The quote from the book of Job is quite significant since most biblical scholars agree that the book of Job is one of, if not the oldest book in the Bible thought to have been written 3500 years ago before Genesis. God takes Job to task regarding how little he knows about the Cosmos and its creation when he refers to several heavenly constellations:
“Can you bind the cluster of the Pleiades, or loose the belt of Orion? Can you bring out Mazzaroth in its season? Can you guide the Great Bear with its cubs? Do you know the ordinances of the heavens? Can you set their dominion over the Earth?” (Job 38-33)

It is also quite significant to design and craft a stained-glass window that informs the public of the spiritual and scientific connections to the cosmos. While the Egyptians were likely the first to use colored glass for jewelry, perfume and tincture bottles, Romans used stained glass windows in their homes. However, stained glass windows that most of us are familiar with in churches began in the middle ages in the gothic period as a way to tell the stories of the Bible to those who could not read it since the Bible was largely written in Latin, a language of the clergy and not the common people.Consequently, having a space window in a cathedral is simply a visualization of Psalm 19:1: “The heavens declare the glory of God; and the firmament shows His handiwork.”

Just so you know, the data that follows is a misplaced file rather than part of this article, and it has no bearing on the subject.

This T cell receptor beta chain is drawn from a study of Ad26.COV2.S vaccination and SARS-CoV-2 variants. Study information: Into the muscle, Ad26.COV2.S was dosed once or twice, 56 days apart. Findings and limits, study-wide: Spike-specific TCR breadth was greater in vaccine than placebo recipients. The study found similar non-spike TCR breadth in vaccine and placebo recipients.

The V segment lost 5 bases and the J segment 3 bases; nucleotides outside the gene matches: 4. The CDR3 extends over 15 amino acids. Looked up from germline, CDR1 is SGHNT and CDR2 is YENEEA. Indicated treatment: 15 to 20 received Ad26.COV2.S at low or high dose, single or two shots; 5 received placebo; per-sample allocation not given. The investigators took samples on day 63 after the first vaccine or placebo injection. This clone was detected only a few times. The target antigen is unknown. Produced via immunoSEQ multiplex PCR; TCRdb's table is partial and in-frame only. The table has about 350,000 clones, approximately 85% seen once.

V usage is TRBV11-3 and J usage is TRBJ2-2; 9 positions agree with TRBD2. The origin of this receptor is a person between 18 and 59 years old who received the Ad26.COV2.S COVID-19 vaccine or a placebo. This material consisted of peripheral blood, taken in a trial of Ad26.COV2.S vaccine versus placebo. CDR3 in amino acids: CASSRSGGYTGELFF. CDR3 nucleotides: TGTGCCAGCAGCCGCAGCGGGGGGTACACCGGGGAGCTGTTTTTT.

Whether terrified or thrilled by the grandeur of the cosmos, there is no disputing that it is the source of all of us. Carl Sagan once said, “We are made of star stuff.” The Kumulipo, Hawaiian creation narrative proclaims that we come from the awesome unadulterated darkness of space. The chemical elements that shape the breadth of creation also form our galaxy, our planet and even the cells of our body. What better way to acknowledge the magnanimity of creation than a stained-glass window in a national cathedral marking man's first adventure into the cosmos?


Lanihuli Observatory has a new dome


Holy Conjunctions Bat Man - Did you see Venus and Jupiter March 1?

Like clockwork, the planets dance in the night sky, passing one another in predictable, repeating orbits: a dance that’s been ongoing continuously for billions of years. Even despite the effects of General Relativity and the gravitational influence of the other planets on one another, the simple laws of planetary motion that date back to Kepler dictating how quickly the planets move, in ellipses around the Sun, relative to one another are so perfect that they require no corrections over the timescale of many centuries to successfully predict where, at any given time, the planets will appear relative to one another.